The God’s Eye, or Ojo de Dios, is a ritual tool, magical object and cultural symbol evoking the weaving motif and its spiritual associations. For the Huichol peoples of northwestern Mexico, The God’s Eye is symbolic of the power of seeing and understanding that which is unknown and unknowable. The four points represent the elemental processes earth, fire, air, and water.
It is a simple or complex weaving made across two or more sticks. When a child is born, the central eye is woven by the father, then one eye is added for every year of the child’s life until the child reaches the age of five. Original Huichol God’s Eyes are extremely rare. There are many that are being made for the tourist market, but they do not carry the same traditional and spiritual significance.
Hung in a child’s hair or on the walls of homes, the main purpose is to ensure children a long and healthy life. The Huichol believe the design of the eye has the power to heal and to protect. It is often used in ceremonies and prayer. The colors used have different meanings. Red symbolizes life itself. Yellow represents the sun, moon and stars. Blue denotes sky and water. Brown stands for soil. Green describes vegetation, and black characterizes death.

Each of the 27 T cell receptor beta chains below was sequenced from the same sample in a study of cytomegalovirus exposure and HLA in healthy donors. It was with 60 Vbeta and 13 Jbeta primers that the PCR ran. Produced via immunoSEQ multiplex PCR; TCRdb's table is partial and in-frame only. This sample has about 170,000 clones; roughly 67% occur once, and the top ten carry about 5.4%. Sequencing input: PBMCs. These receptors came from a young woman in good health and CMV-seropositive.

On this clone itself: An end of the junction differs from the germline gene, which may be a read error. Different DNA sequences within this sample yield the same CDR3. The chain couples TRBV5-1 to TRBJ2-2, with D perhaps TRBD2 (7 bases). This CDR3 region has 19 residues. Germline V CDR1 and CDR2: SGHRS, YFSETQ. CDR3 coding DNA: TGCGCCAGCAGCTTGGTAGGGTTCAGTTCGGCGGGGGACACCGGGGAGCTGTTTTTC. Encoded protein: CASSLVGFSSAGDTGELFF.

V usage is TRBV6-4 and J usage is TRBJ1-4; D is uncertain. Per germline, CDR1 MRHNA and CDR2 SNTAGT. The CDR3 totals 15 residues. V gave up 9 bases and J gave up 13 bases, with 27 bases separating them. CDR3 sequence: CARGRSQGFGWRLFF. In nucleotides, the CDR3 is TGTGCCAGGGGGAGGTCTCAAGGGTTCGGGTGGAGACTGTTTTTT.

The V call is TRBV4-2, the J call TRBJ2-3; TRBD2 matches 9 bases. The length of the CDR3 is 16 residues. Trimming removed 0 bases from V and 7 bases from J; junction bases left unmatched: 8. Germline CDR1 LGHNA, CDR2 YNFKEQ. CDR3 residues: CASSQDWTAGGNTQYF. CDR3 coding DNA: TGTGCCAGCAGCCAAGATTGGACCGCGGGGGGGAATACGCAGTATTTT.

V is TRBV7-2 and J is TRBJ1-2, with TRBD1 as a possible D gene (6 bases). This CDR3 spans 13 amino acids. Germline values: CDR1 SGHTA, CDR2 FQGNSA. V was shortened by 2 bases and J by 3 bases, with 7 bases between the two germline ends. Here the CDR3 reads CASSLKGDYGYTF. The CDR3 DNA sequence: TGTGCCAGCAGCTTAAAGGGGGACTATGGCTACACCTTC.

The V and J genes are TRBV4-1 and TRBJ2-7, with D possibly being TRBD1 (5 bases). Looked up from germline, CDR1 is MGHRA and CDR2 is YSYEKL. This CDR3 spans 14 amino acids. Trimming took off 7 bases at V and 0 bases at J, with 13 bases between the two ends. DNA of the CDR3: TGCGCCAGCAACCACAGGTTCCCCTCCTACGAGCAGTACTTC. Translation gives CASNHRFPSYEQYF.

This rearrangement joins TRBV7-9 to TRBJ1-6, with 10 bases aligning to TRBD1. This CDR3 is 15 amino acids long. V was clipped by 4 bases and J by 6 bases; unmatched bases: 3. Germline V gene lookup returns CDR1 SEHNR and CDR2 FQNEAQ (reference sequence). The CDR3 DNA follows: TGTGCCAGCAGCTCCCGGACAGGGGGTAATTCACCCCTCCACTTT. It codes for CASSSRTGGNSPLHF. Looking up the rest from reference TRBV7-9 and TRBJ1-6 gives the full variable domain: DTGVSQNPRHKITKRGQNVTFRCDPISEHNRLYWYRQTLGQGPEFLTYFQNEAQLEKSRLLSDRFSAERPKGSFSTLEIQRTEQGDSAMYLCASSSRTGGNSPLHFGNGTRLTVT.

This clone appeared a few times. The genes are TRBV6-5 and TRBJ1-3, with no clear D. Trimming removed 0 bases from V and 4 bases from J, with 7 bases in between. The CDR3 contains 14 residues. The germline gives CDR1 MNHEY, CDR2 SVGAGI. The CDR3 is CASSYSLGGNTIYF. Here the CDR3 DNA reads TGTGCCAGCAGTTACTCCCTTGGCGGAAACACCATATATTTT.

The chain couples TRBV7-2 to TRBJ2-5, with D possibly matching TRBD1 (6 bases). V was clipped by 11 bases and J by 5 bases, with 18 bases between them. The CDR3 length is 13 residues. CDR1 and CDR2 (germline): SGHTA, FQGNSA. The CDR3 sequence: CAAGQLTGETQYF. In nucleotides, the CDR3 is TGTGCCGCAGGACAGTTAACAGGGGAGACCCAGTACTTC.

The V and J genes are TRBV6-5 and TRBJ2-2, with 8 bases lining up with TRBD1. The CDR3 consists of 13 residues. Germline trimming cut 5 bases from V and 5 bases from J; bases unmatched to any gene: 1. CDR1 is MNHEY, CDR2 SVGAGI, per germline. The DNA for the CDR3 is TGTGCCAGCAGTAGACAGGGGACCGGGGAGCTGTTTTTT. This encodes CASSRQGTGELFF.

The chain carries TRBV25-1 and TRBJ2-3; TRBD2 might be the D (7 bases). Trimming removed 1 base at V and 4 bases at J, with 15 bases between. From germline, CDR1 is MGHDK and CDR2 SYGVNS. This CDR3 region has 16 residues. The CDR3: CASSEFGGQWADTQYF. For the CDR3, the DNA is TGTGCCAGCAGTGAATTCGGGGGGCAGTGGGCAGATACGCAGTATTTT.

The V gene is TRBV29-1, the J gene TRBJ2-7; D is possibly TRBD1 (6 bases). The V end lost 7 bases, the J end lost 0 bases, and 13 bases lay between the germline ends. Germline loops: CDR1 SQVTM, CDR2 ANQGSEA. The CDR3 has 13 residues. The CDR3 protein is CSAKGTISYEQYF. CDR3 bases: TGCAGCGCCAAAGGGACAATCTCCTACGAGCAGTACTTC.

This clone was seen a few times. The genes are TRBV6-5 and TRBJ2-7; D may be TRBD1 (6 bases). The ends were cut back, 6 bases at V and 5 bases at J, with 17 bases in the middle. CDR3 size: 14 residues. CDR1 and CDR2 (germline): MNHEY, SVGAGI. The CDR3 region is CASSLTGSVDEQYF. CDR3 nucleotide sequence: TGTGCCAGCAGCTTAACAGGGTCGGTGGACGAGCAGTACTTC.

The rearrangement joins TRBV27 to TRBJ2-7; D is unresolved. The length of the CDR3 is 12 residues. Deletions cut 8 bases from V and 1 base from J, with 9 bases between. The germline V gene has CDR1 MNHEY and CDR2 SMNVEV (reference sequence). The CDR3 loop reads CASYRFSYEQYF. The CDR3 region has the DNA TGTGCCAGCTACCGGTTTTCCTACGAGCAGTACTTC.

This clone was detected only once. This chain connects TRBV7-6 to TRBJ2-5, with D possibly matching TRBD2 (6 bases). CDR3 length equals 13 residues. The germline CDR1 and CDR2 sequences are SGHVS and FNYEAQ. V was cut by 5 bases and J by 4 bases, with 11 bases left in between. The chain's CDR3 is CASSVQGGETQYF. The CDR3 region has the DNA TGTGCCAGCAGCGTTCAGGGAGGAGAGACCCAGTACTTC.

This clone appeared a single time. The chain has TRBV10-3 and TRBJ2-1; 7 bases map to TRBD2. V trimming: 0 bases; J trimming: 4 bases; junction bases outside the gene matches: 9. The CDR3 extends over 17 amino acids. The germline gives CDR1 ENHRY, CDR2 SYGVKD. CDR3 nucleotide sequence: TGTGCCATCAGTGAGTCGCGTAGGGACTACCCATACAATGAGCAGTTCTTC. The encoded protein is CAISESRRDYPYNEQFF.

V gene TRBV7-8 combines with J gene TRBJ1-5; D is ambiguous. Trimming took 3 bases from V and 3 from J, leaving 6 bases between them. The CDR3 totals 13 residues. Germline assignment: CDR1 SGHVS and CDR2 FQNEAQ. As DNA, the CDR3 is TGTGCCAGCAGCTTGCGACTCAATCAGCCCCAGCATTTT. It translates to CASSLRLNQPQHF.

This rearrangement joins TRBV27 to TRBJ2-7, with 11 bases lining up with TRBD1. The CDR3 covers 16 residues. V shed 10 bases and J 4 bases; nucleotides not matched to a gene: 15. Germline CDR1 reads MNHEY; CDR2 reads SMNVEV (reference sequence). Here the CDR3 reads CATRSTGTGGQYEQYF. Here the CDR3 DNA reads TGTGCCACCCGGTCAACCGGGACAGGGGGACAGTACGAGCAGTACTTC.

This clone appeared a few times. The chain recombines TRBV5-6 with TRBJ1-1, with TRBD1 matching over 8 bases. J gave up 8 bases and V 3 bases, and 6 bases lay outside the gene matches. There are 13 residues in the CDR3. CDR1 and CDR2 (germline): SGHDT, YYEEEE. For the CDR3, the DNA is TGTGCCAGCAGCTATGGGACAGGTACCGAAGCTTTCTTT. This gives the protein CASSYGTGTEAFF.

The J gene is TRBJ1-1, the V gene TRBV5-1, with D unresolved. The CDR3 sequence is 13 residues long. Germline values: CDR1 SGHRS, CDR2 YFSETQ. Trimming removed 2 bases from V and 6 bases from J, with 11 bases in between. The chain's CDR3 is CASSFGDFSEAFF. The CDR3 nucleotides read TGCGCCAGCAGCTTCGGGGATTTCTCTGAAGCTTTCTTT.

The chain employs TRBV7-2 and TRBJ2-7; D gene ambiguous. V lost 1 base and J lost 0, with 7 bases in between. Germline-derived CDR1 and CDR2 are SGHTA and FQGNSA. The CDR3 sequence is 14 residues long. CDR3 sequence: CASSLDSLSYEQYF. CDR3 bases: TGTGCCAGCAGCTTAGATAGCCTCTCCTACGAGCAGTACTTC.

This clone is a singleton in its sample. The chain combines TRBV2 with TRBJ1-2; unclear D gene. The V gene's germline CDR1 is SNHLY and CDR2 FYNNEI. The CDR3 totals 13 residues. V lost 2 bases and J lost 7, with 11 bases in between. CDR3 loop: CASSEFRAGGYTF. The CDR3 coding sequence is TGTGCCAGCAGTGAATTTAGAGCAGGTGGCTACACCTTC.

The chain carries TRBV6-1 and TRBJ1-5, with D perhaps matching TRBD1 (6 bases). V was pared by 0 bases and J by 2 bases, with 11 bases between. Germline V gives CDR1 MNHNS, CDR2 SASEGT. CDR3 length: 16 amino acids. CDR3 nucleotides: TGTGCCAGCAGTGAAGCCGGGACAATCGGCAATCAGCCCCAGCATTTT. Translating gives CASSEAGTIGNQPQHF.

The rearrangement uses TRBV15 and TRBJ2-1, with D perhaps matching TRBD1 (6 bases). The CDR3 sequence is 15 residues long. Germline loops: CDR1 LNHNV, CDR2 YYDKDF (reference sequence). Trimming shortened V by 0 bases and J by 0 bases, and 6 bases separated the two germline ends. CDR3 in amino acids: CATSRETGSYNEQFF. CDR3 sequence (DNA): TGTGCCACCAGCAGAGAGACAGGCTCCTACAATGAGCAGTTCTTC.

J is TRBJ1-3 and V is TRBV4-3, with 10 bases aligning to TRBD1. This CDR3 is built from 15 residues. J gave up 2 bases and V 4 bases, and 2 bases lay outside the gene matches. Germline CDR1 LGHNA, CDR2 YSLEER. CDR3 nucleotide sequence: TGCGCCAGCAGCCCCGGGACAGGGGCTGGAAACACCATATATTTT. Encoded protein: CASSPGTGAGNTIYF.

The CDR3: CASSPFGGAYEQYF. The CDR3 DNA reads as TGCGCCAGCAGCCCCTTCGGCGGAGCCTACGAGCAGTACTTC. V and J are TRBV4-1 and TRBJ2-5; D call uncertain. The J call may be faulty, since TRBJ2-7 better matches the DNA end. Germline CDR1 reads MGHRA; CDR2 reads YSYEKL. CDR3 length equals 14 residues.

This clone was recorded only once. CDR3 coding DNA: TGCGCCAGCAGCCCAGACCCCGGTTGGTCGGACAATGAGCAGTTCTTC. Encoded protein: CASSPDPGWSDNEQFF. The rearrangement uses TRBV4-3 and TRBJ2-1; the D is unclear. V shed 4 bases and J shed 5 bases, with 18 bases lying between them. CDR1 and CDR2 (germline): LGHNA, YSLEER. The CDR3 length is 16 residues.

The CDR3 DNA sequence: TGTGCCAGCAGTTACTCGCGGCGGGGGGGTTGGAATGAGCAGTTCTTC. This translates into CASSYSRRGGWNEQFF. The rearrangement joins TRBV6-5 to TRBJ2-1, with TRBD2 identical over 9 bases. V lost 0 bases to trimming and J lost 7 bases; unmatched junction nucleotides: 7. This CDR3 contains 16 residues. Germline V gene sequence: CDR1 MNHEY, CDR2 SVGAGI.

The God’s Eye may also be understood as a shield which we interpret as a metaphorical protective device shielding against temptations or distractions along the spiritual path. It is also referred to as a mirror with two faces. Often both sides are covered with yarn designs and the hole in the middle of some is considered a mirror or often a small glass mirror is evident. The center is the magical portal through which humanity and deity perceive each other.
An example of Christian acculturation is evidenced on a craft website for Christians and envisions the God’s Eye as devotional process art. The binding of the God’s Eye is the physical process of a spiritual binding or covenant, expressing a prayer that the eye of God will watch the binder and grant health, fortune, and longevity. The God’s Eye becomes a physical representation of the process of prayer. The craft instructions on the website close with Psalm 119:18, “Open my eyes that I may see wonderful things in your law.”
The Exciting Scout Craft Website is another example of how this spiritual ritual tool has been respectfully acculturated, given a life and attributed meaning as process art and a teaching tool for Scouts because they are easily and readily constructed.